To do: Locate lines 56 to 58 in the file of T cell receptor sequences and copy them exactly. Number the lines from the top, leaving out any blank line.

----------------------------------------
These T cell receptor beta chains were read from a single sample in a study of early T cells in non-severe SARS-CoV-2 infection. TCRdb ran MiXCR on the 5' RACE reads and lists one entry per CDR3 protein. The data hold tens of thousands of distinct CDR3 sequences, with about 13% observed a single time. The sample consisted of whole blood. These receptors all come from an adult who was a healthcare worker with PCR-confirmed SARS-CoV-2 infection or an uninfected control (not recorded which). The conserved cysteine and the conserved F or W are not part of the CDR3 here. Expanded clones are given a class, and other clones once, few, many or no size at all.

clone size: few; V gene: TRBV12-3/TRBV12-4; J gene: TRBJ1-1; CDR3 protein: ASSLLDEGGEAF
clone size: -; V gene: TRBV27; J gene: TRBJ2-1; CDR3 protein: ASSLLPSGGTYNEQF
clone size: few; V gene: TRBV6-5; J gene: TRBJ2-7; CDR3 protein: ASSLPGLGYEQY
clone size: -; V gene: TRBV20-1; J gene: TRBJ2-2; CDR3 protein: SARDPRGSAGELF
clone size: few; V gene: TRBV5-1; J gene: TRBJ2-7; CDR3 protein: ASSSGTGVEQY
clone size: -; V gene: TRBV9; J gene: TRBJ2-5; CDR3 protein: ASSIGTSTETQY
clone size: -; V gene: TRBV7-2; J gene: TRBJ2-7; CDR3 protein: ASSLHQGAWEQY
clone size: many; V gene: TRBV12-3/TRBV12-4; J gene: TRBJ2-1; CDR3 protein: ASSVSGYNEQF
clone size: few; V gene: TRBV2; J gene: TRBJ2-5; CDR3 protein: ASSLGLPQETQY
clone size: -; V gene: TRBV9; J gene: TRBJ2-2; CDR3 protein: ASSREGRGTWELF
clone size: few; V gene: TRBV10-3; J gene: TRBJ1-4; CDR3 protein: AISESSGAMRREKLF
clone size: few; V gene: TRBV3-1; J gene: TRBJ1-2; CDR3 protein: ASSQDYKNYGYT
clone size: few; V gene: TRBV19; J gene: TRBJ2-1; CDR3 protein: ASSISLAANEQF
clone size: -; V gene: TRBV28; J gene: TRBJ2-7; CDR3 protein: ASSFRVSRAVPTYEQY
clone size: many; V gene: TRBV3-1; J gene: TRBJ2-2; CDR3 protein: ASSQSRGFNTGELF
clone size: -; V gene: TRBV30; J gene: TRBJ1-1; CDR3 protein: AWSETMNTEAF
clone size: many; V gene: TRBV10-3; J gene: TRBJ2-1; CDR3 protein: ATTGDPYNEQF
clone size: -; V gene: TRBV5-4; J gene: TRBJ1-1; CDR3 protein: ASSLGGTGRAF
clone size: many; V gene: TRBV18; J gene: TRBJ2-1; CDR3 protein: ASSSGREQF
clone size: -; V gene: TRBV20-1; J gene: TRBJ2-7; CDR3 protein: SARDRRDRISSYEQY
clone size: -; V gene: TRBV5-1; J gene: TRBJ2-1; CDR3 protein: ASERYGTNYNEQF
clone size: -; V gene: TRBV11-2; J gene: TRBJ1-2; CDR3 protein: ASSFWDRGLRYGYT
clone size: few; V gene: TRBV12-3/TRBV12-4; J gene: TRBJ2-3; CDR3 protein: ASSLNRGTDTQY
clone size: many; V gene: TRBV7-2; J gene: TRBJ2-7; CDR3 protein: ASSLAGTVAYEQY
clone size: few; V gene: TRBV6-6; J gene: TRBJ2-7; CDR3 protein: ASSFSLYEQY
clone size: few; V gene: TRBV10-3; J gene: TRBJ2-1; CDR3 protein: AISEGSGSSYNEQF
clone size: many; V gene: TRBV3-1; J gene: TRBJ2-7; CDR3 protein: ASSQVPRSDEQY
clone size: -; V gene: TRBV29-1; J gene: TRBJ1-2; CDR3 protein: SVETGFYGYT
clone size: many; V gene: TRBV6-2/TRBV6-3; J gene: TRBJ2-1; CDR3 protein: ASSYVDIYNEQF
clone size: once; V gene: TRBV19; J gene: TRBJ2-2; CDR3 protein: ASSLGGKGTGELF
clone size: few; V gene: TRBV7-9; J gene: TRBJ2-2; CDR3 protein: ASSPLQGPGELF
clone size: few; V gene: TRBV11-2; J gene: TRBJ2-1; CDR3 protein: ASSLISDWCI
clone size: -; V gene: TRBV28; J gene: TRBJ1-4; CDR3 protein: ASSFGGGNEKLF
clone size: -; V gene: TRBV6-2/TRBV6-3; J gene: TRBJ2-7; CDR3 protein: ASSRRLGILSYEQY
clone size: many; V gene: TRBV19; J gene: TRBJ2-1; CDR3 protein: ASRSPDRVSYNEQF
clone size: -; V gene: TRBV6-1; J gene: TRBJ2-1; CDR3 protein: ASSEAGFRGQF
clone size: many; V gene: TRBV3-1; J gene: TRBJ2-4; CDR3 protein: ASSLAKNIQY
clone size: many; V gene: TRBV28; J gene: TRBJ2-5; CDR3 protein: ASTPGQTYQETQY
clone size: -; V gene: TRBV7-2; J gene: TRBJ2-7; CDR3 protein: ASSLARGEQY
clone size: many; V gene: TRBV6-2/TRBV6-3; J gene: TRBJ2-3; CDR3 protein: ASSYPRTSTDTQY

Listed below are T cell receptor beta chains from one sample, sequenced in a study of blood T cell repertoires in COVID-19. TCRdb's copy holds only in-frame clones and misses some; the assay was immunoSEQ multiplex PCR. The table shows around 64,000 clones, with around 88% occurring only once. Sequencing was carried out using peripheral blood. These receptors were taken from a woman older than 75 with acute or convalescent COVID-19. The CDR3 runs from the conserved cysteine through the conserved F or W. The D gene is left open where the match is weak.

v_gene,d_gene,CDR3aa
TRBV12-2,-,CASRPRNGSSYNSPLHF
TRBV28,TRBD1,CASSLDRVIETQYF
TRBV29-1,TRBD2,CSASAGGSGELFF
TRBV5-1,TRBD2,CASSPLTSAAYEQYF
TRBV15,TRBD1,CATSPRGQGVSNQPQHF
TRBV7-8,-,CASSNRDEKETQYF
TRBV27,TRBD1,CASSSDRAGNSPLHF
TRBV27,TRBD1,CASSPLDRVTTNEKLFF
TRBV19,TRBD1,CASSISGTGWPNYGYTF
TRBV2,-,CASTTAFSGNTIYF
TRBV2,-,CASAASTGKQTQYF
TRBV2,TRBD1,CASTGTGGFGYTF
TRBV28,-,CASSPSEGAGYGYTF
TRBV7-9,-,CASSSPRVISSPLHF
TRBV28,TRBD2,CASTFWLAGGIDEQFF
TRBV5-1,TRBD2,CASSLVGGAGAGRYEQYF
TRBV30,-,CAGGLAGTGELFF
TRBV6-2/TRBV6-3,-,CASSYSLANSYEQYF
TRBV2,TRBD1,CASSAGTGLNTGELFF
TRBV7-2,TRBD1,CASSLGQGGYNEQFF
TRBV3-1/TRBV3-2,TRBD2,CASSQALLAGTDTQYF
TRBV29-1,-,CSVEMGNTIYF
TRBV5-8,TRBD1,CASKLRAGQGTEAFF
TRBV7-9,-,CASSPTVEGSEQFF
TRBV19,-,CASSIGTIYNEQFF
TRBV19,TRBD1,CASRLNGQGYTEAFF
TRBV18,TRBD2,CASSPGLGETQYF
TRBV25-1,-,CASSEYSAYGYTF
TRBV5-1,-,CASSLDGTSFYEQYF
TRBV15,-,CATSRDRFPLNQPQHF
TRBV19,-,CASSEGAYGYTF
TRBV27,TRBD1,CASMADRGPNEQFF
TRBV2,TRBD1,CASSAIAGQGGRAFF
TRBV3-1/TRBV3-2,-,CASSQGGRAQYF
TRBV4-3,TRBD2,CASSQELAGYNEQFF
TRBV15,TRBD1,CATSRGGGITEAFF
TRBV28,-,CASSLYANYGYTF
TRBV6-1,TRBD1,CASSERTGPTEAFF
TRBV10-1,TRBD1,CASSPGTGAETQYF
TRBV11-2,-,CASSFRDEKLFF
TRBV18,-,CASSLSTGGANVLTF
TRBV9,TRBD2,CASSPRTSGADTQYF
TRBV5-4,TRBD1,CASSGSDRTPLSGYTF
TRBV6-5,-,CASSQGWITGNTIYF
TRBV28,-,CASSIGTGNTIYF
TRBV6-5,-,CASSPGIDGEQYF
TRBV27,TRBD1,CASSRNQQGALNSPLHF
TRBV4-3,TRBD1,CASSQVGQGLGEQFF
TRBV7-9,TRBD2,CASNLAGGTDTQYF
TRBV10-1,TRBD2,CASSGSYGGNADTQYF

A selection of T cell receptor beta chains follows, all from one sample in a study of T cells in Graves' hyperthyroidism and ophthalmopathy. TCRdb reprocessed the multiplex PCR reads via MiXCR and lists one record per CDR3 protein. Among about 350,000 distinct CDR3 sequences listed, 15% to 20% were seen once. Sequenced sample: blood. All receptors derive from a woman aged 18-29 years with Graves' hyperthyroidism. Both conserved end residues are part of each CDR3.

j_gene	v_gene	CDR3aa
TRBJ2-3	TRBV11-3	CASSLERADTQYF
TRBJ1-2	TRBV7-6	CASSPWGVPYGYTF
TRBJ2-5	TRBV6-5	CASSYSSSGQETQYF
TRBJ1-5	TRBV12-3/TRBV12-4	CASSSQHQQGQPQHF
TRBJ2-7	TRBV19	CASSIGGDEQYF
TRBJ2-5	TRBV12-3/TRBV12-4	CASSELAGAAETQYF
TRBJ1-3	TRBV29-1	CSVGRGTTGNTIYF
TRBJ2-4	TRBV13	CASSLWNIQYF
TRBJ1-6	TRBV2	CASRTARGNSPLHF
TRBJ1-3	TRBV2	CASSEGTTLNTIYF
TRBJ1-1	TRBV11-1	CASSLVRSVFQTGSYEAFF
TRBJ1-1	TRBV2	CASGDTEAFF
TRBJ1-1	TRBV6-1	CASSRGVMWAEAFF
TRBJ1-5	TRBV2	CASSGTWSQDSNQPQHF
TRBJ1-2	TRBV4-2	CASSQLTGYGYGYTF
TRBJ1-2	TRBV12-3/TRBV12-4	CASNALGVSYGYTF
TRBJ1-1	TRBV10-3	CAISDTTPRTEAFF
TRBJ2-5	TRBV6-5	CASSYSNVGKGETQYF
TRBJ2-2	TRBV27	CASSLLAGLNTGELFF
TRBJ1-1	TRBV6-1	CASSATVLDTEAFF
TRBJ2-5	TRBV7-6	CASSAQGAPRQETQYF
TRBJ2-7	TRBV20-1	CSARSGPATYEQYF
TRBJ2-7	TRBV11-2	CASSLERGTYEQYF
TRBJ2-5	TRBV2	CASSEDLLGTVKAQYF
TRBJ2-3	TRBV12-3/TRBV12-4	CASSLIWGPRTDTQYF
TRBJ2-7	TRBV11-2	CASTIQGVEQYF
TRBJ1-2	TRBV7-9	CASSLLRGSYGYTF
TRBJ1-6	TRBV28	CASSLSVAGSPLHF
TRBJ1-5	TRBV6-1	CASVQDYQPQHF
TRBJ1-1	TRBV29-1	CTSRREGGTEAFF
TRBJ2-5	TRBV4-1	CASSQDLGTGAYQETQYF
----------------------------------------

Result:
TRBV28,-,CASSPSEGAGYGYTF
TRBV7-9,-,CASSSPRVISSPLHF
TRBV28,TRBD2,CASTFWLAGGIDEQFF